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We use a variety of computational chemistry tools based on quantum mechanics and statistical mechanics in our research. These tools give us:

  • Qualitative frameworks for thinking about molecular processes and mechanisms
  • Quantitative understanding of different molecular driving forces
  • Prediction of properties or molecular architectures for engineering design

Often, we will want to know as precisely as possible the structure of a few atoms in a small molecule. It is hard to visualize small systems at the nanoscale, especially when they are still conceptual and/or yet to be synthesized. Quantum mechanics allows us to calculate electronic energy levels (e.g., recall the particle in a box) of many-body systems, with Schrödinger's equation as the basis for these calculations. An exciting and current application is understanding how molecules absorb photons and excite electrons to higher energy states and predicting which structural changes can enhance these processes, which opens up many possibilities for photochemical energy production.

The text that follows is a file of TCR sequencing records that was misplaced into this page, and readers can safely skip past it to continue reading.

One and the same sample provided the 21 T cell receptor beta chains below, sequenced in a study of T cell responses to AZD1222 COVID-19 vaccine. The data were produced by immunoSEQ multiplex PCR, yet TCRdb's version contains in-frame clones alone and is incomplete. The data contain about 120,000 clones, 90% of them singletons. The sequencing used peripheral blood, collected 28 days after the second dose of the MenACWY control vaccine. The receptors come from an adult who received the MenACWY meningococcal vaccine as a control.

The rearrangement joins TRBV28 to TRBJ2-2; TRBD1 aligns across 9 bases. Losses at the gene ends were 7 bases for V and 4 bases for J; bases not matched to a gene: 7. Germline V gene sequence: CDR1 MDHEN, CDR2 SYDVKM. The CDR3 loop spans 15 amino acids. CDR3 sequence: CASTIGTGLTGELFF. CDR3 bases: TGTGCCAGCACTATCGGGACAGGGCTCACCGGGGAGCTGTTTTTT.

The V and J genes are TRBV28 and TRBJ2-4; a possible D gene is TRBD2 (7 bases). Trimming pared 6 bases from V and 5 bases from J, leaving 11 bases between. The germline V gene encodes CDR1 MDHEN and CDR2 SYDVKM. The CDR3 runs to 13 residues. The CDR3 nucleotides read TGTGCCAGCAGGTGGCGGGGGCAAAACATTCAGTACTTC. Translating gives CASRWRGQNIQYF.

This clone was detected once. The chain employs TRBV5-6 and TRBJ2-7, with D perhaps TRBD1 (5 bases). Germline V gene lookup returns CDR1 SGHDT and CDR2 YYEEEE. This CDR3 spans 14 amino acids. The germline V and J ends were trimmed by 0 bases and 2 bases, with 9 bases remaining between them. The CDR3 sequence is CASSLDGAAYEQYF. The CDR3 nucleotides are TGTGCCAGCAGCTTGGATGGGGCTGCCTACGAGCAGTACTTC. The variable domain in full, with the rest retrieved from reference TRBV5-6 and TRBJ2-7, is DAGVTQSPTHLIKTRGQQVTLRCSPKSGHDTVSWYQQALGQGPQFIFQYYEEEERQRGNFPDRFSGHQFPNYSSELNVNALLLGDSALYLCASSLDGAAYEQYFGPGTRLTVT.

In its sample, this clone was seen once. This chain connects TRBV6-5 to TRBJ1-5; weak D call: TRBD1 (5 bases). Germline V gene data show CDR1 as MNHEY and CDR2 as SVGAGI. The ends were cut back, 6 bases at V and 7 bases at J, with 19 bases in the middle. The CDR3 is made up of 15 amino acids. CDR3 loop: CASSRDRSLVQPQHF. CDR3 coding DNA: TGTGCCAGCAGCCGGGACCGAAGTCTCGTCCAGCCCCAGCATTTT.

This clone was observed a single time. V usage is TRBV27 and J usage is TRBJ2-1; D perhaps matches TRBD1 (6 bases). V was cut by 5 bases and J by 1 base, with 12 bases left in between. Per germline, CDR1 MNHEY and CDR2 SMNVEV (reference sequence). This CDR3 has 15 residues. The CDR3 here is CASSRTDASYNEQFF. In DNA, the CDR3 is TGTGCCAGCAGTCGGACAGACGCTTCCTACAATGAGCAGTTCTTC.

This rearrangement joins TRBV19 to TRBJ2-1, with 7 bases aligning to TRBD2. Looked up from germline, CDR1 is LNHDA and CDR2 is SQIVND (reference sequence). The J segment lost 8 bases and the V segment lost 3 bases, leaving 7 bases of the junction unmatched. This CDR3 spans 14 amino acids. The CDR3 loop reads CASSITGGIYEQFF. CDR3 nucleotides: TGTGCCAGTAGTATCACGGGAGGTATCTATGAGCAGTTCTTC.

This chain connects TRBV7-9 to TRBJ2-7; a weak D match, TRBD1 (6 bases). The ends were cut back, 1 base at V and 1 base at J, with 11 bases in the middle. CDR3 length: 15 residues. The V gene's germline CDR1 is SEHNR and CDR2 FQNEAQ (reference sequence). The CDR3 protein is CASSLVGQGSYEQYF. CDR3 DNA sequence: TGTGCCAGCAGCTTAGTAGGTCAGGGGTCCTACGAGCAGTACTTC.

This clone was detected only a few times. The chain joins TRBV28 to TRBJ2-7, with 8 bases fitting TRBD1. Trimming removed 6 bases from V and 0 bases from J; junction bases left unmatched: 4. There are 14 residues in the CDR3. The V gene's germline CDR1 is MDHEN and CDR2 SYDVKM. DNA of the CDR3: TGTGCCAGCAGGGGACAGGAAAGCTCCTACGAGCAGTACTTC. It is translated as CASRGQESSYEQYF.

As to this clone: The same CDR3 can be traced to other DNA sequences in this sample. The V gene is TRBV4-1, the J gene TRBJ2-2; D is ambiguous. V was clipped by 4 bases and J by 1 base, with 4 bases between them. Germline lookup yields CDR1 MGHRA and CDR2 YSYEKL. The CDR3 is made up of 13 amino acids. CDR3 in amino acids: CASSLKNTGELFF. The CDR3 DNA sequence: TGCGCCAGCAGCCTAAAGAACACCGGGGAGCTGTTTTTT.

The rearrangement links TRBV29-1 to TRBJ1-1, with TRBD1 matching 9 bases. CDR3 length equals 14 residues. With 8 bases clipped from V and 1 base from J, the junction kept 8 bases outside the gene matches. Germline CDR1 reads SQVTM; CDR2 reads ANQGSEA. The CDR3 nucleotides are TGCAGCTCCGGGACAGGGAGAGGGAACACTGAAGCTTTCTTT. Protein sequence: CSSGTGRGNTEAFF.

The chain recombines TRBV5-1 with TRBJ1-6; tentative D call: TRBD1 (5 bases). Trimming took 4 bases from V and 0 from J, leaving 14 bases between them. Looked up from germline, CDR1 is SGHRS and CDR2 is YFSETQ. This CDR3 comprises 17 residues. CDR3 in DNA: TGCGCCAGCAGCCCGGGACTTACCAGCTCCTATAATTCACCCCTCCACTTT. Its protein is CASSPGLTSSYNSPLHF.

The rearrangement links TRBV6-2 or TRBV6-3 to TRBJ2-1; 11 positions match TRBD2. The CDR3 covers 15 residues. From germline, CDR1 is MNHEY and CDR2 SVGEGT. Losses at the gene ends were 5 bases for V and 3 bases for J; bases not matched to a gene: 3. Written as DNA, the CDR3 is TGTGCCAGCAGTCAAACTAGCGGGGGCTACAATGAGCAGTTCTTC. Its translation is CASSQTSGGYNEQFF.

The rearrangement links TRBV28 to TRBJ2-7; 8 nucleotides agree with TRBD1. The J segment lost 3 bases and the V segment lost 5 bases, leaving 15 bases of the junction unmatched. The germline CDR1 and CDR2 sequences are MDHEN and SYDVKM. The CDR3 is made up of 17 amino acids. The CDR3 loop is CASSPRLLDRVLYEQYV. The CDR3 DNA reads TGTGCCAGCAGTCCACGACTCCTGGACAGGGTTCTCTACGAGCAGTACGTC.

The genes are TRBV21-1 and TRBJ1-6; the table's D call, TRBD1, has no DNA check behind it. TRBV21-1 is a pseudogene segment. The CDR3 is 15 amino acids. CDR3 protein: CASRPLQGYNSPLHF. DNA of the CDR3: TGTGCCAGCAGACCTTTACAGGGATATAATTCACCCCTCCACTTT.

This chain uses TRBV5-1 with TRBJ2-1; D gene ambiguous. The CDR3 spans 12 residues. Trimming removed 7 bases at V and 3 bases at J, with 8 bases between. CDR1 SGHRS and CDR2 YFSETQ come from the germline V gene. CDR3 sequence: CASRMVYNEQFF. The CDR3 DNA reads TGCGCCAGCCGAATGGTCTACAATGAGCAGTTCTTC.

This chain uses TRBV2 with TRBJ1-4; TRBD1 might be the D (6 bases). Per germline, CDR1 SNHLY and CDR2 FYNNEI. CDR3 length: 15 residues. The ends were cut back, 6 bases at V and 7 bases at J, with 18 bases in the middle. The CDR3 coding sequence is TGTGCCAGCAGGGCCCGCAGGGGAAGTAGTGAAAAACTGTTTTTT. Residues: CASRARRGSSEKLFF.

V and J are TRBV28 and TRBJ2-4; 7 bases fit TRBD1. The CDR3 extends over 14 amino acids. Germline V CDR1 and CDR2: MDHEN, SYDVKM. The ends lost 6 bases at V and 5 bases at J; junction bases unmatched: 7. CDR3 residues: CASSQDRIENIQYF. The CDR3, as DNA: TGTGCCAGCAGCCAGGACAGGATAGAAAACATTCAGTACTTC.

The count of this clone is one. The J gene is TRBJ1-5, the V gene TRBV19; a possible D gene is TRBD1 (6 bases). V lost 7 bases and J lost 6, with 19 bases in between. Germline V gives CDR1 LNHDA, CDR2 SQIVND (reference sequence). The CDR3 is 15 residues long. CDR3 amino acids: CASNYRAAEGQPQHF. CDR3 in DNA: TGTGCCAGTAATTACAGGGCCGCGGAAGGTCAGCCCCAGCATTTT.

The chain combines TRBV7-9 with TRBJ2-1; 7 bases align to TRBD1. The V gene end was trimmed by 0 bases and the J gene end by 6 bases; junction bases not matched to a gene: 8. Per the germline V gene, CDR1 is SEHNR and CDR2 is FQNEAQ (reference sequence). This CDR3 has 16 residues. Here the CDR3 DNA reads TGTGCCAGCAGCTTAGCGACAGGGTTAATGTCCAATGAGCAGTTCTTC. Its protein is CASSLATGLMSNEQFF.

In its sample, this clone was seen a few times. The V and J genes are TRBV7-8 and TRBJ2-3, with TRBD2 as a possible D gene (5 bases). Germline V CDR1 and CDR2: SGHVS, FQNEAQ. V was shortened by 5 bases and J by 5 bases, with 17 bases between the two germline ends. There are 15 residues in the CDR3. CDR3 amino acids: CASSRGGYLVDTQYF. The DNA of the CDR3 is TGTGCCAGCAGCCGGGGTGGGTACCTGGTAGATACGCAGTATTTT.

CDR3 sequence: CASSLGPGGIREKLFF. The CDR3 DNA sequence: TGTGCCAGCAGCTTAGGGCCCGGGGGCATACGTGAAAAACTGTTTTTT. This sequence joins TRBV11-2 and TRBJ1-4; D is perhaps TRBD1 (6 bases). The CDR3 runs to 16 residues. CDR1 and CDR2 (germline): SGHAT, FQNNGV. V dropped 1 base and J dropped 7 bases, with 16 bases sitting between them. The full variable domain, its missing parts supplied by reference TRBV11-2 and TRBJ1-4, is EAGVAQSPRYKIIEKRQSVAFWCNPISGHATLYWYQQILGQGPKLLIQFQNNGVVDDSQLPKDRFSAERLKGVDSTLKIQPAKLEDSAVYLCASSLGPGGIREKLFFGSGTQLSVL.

However, we also want to know how these systems behave over length and time scales that are not always accessible with quantum mechanics. For example, even though we can calculate electrical properties of materials, we have not yet discussed how to effectively calculate thermal properties of materials. This is because we need a tool to link calculated energies at the atomic or molecular scale with temperatures at the macroscopic scale. (Similarly, we need to link atomic or molecular scale forces with macroscopic pressures.) Statistical mechanics enables us to perform temporal or spatial averages over a large number of simulations to obtain these macroscopic observables. Ultimately, we aim to predict multi-scale properties that may be used to guide materials design for efficient and/or high-yield energy conversion.

Our current projects include:

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